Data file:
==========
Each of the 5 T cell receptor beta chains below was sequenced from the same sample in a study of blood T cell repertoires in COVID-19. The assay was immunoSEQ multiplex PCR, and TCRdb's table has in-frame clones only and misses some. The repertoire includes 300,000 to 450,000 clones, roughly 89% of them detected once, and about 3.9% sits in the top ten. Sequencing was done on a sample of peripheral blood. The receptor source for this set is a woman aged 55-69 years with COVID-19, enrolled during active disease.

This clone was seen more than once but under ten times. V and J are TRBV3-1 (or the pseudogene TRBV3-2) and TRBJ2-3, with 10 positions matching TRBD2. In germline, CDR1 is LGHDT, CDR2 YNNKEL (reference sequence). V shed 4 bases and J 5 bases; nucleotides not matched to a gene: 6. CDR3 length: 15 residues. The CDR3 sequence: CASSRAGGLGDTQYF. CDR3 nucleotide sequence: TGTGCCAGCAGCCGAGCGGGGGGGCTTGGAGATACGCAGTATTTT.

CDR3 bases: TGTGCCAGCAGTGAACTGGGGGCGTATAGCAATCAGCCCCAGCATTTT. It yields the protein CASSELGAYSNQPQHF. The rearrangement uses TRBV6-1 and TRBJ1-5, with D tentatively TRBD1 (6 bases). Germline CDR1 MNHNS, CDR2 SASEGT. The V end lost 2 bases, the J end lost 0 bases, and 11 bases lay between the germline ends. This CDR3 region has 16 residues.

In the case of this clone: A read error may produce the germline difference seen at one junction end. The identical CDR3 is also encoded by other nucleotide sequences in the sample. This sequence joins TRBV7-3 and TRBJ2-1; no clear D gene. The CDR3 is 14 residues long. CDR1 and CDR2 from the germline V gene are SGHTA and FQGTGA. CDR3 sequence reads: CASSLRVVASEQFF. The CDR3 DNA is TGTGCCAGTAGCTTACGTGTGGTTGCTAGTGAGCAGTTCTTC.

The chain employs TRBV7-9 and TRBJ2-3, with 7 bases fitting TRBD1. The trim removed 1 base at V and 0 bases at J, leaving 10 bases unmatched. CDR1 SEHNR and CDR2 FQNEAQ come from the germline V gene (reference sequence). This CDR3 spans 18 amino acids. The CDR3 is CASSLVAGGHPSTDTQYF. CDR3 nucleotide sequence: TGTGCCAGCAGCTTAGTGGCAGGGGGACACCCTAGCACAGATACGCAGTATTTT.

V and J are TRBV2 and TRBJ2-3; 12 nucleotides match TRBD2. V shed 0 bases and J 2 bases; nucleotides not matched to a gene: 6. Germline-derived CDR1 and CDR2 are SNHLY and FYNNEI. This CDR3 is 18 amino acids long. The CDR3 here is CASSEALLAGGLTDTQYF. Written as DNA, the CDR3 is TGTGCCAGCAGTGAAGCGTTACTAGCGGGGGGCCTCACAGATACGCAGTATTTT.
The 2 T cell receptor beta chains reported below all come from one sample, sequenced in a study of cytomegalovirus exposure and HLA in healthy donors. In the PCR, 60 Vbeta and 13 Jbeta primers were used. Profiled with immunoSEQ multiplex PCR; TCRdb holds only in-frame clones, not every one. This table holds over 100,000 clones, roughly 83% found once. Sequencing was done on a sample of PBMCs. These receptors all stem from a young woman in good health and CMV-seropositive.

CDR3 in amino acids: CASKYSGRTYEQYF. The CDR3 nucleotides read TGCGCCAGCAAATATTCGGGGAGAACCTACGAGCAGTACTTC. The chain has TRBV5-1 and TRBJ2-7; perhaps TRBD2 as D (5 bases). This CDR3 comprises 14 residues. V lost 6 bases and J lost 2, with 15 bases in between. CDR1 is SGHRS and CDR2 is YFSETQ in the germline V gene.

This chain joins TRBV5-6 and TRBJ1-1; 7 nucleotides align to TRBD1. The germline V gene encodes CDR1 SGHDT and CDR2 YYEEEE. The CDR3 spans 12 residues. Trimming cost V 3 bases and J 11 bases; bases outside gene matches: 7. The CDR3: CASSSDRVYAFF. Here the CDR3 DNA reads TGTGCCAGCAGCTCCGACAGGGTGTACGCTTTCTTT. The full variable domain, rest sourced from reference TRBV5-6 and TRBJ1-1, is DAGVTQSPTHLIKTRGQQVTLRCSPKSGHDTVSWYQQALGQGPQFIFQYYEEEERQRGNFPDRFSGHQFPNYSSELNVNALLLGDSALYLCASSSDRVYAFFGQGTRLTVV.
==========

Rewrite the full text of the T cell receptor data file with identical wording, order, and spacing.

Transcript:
Each of the 5 T cell receptor beta chains below was sequenced from the same sample in a study of blood T cell repertoires in COVID-19. The assay was immunoSEQ multiplex PCR, and TCRdb's table has in-frame clones only and misses some. The repertoire includes 300,000 to 450,000 clones, roughly 89% of them detected once, and about 3.9% sits in the top ten. Sequencing was done on a sample of peripheral blood. The receptor source for this set is a woman aged 55-69 years with COVID-19, enrolled during active disease.

This clone was seen more than once but under ten times. V and J are TRBV3-1 (or the pseudogene TRBV3-2) and TRBJ2-3, with 10 positions matching TRBD2. In germline, CDR1 is LGHDT, CDR2 YNNKEL (reference sequence). V shed 4 bases and J 5 bases; nucleotides not matched to a gene: 6. CDR3 length: 15 residues. The CDR3 sequence: CASSRAGGLGDTQYF. CDR3 nucleotide sequence: TGTGCCAGCAGCCGAGCGGGGGGGCTTGGAGATACGCAGTATTTT.

CDR3 bases: TGTGCCAGCAGTGAACTGGGGGCGTATAGCAATCAGCCCCAGCATTTT. It yields the protein CASSELGAYSNQPQHF. The rearrangement uses TRBV6-1 and TRBJ1-5, with D tentatively TRBD1 (6 bases). Germline CDR1 MNHNS, CDR2 SASEGT. The V end lost 2 bases, the J end lost 0 bases, and 11 bases lay between the germline ends. This CDR3 region has 16 residues.

In the case of this clone: A read error may produce the germline difference seen at one junction end. The identical CDR3 is also encoded by other nucleotide sequences in the sample. This sequence joins TRBV7-3 and TRBJ2-1; no clear D gene. The CDR3 is 14 residues long. CDR1 and CDR2 from the germline V gene are SGHTA and FQGTGA. CDR3 sequence reads: CASSLRVVASEQFF. The CDR3 DNA is TGTGCCAGTAGCTTACGTGTGGTTGCTAGTGAGCAGTTCTTC.

The chain employs TRBV7-9 and TRBJ2-3, with 7 bases fitting TRBD1. The trim removed 1 base at V and 0 bases at J, leaving 10 bases unmatched. CDR1 SEHNR and CDR2 FQNEAQ come from the germline V gene (reference sequence). This CDR3 spans 18 amino acids. The CDR3 is CASSLVAGGHPSTDTQYF. CDR3 nucleotide sequence: TGTGCCAGCAGCTTAGTGGCAGGGGGACACCCTAGCACAGATACGCAGTATTTT.

V and J are TRBV2 and TRBJ2-3; 12 nucleotides match TRBD2. V shed 0 bases and J 2 bases; nucleotides not matched to a gene: 6. Germline-derived CDR1 and CDR2 are SNHLY and FYNNEI. This CDR3 is 18 amino acids long. The CDR3 here is CASSEALLAGGLTDTQYF. Written as DNA, the CDR3 is TGTGCCAGCAGTGAAGCGTTACTAGCGGGGGGCCTCACAGATACGCAGTATTTT.
The 2 T cell receptor beta chains reported below all come from one sample, sequenced in a study of cytomegalovirus exposure and HLA in healthy donors. In the PCR, 60 Vbeta and 13 Jbeta primers were used. Profiled with immunoSEQ multiplex PCR; TCRdb holds only in-frame clones, not every one. This table holds over 100,000 clones, roughly 83% found once. Sequencing was done on a sample of PBMCs. These receptors all stem from a young woman in good health and CMV-seropositive.

CDR3 in amino acids: CASKYSGRTYEQYF. The CDR3 nucleotides read TGCGCCAGCAAATATTCGGGGAGAACCTACGAGCAGTACTTC. The chain has TRBV5-1 and TRBJ2-7; perhaps TRBD2 as D (5 bases). This CDR3 comprises 14 residues. V lost 6 bases and J lost 2, with 15 bases in between. CDR1 is SGHRS and CDR2 is YFSETQ in the germline V gene.

This chain joins TRBV5-6 and TRBJ1-1; 7 nucleotides align to TRBD1. The germline V gene encodes CDR1 SGHDT and CDR2 YYEEEE. The CDR3 spans 12 residues. Trimming cost V 3 bases and J 11 bases; bases outside gene matches: 7. The CDR3: CASSSDRVYAFF. Here the CDR3 DNA reads TGTGCCAGCAGCTCCGACAGGGTGTACGCTTTCTTT. The full variable domain, rest sourced from reference TRBV5-6 and TRBJ1-1, is DAGVTQSPTHLIKTRGQQVTLRCSPKSGHDTVSWYQQALGQGPQFIFQYYEEEERQRGNFPDRFSGHQFPNYSSELNVNALLLGDSALYLCASSSDRVYAFFGQGTRLTVV.